He has collaborated with musicians for creations in the U.S.A., Canada, Europe, and China. After serving as deputy director at the Brest Conservatory (Bretagne, France), he joined in 2016 the School of Music at the University of Iowa as assistant professor in composition and digital arts. His research interests include the creation of new musical instruments at the crossroads of acoustics and electronics.

Davide Ianni

Beneath The Music From a Further Room

Beneath the Music From a Further Room is the result of a deep search into the voice of the double bass and a careful selection of its possibilities. The piece carves out of the instrument a distinctive voice whose long monologue eventually starts to reverberate and inhabit the concert hall through the resonance of 2 bass drums sitting on stage. The piece plays with the perceptual shifting that occurs from the breaking of the concert ritual. As the bass drums take over enveloping the concert venue with their sound, the listener is subtly transported into a different sonic reality and syntax, one that appears to be removed from the performer and composer's control. The concert ritual is slowly dissolved, and we are left to engage with sounds without a specific paradigm.

Orme D’Ombre

Orme D’Ombre - As I progress along my compositional path, I have become more and more fascinated with simpler and apparently static sonic identities whose character elicits a musical dialectic that dwells in a ‘space’ more than over a period of time. More than for the direction that these materials take over time, they engage the listener through their inner tension and the transformations that occur within their sonic fabric.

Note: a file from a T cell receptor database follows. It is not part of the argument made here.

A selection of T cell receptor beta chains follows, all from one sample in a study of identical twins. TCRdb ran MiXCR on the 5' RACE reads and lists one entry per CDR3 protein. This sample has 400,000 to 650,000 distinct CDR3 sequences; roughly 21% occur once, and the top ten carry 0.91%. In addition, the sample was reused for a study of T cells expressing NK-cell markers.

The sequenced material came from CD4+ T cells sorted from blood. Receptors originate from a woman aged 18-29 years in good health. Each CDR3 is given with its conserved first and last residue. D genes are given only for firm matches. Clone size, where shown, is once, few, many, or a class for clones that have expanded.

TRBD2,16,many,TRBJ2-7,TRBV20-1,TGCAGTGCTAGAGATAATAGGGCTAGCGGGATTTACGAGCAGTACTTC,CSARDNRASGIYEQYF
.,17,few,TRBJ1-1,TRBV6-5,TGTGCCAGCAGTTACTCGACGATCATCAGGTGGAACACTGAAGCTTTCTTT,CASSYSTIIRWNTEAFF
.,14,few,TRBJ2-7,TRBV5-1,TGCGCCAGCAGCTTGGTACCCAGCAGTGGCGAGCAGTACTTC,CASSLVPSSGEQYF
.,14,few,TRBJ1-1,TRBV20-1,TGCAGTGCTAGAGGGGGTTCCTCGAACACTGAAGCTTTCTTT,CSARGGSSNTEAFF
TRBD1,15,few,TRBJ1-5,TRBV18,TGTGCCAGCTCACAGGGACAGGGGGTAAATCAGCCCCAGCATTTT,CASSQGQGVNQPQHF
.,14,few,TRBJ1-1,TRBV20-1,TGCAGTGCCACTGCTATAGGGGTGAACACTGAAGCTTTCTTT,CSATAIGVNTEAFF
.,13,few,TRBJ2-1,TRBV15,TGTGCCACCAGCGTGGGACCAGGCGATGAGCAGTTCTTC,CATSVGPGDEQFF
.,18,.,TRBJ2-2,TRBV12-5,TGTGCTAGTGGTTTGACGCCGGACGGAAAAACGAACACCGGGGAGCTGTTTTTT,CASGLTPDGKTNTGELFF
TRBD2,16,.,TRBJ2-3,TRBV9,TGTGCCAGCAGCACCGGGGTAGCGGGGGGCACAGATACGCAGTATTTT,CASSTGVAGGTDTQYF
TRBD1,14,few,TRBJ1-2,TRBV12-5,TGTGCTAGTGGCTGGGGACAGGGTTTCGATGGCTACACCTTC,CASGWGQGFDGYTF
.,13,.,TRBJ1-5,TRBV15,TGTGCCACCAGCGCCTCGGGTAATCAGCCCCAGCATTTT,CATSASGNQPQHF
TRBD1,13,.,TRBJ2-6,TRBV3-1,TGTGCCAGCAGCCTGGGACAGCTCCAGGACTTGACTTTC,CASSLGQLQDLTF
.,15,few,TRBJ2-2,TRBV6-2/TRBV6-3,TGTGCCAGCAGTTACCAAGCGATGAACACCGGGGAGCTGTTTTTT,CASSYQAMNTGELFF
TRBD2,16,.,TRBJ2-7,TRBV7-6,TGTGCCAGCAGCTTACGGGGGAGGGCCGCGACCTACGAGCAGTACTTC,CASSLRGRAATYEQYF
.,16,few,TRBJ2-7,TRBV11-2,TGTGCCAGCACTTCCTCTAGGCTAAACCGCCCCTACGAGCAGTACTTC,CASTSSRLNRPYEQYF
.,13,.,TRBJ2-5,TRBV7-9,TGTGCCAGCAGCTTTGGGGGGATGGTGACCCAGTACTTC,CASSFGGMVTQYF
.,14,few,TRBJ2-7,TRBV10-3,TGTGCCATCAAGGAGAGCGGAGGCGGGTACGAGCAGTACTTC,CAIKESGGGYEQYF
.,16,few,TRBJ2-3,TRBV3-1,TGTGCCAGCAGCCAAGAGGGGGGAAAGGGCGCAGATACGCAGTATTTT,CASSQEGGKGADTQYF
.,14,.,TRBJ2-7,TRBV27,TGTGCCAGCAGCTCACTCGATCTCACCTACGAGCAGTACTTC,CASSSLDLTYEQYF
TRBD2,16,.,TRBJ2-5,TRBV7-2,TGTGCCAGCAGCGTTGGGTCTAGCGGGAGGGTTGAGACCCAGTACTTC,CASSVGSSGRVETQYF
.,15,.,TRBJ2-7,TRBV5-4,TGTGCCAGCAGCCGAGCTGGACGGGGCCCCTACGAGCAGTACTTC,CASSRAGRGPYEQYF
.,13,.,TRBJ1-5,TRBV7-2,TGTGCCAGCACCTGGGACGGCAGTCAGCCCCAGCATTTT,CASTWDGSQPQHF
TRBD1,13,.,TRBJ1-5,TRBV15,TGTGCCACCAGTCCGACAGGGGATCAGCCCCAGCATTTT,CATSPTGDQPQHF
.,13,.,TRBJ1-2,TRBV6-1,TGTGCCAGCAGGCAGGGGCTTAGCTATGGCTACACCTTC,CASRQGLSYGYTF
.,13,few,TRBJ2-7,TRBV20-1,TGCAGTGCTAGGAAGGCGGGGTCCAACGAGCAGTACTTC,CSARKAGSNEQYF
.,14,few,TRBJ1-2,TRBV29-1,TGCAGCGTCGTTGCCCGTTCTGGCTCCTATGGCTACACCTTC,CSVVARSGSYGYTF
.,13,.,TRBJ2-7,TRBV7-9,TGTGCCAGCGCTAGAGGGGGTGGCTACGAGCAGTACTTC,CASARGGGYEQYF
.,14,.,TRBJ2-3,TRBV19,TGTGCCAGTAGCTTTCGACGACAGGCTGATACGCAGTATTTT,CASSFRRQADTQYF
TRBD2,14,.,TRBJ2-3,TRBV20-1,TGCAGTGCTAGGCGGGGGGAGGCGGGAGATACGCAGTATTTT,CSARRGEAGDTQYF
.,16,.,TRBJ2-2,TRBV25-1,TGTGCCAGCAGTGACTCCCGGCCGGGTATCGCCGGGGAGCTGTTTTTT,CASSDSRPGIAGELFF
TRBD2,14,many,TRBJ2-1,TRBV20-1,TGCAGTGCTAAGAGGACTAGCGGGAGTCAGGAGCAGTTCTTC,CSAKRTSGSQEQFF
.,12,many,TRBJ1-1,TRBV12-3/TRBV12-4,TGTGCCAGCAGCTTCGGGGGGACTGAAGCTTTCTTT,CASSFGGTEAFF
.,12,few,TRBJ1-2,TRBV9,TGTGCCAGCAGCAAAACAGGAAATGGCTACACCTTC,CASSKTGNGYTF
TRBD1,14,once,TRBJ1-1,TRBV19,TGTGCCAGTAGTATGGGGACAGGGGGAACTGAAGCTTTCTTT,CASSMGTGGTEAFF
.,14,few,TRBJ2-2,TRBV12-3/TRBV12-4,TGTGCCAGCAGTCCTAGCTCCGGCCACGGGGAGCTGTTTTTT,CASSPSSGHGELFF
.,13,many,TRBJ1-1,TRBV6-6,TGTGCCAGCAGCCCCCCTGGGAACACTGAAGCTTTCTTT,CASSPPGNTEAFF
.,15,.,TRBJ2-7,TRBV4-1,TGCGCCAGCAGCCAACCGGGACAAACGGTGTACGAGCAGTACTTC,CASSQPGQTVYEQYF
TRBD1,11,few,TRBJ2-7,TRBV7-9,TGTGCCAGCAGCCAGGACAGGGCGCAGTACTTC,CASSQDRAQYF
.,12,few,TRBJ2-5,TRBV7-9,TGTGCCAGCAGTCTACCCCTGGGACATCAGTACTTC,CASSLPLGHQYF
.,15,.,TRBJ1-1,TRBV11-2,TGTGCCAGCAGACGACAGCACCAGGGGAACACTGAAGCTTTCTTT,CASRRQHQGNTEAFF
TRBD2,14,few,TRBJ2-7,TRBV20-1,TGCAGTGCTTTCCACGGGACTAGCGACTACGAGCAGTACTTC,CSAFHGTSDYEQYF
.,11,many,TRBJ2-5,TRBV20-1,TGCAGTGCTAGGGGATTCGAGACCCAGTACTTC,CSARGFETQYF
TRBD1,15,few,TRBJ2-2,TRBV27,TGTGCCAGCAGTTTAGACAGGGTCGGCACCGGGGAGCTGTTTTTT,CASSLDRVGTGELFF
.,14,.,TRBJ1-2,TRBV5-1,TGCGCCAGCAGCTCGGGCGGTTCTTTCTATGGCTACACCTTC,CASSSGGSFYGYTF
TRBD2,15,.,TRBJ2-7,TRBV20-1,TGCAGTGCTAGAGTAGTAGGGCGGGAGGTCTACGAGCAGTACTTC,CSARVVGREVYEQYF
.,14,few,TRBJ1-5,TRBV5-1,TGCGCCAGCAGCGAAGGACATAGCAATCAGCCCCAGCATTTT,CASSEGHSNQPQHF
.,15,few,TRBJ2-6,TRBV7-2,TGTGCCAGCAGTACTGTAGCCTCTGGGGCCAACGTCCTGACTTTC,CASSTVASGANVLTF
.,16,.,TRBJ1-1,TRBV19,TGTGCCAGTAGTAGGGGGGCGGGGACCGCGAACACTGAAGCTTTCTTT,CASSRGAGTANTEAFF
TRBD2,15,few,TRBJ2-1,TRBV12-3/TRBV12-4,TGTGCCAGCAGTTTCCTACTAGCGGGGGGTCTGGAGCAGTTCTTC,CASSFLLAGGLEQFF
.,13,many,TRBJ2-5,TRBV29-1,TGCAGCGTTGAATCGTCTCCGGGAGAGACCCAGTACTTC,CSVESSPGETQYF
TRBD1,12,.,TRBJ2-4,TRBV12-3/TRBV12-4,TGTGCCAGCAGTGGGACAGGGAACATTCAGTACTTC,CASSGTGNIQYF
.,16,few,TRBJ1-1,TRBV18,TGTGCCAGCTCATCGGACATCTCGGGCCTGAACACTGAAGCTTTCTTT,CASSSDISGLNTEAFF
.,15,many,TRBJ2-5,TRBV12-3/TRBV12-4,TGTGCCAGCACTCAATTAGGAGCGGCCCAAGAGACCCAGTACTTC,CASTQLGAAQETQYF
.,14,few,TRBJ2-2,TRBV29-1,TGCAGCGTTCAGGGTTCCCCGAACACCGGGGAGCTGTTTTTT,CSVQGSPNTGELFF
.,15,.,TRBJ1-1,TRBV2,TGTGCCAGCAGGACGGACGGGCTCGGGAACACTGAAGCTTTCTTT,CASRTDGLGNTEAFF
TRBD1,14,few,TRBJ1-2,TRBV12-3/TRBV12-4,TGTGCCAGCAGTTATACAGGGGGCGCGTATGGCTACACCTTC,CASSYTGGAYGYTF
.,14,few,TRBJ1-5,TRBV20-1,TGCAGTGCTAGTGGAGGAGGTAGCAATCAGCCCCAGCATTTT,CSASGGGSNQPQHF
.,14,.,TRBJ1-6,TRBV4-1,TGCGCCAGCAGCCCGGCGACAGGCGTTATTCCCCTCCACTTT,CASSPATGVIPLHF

Orme d’Ombre is a piece that deals with these considerations and is formally inspired by the interplay of opposing musical characters. The juxtaposition of musical materials elicit two contrasting modes of perceived time. Its formal trajectory is rendered through the switching back and forth between music evokes alternatively a musical time and a musical place. These two entities can permeate each other through the listener’s expectations and in the reverberance of their appearances in the listener’s memory of them.

Davide Ianni (b.1978) is an Italian composer residing in the US since 2004. His music spans from solo to orchestral works including pieces for fixed media and live electronics. Ianni’s works have been featured in festivals and concerts around the world in such venues as the Venice Biennale, Darmstadt, BEAMS, Boston Cyber Arts, Nicosia’s International New Music Festival, Third Practice. His compositions have been performed by virtuoso such as: Philipp Steaudelin, Marco Fusi, Dario Calderone, Maarten Stragier, Luca Piovesan, and has been commissioned by ensembles such as: Sound Icon, Alea III, Moscow Contemporary Music Ensemble, L`Arsenale, Dinosaur Annex, Callithumpian Consort, New York New Music Ensemble.
     He began his musical career as guitar player of classical, rock, jazz, free-improvisation. Ianni majored in Music Composition and in Film Scoring at Berklee College of Music, and received his DMA in Composition and Theory from Boston University. Ianni has worked with many leading composers in the US and Europe, including: Pierluigi Billone, Joshua Fineberg, Philippe Leroux, Tristan Murail and Gunther Schuller.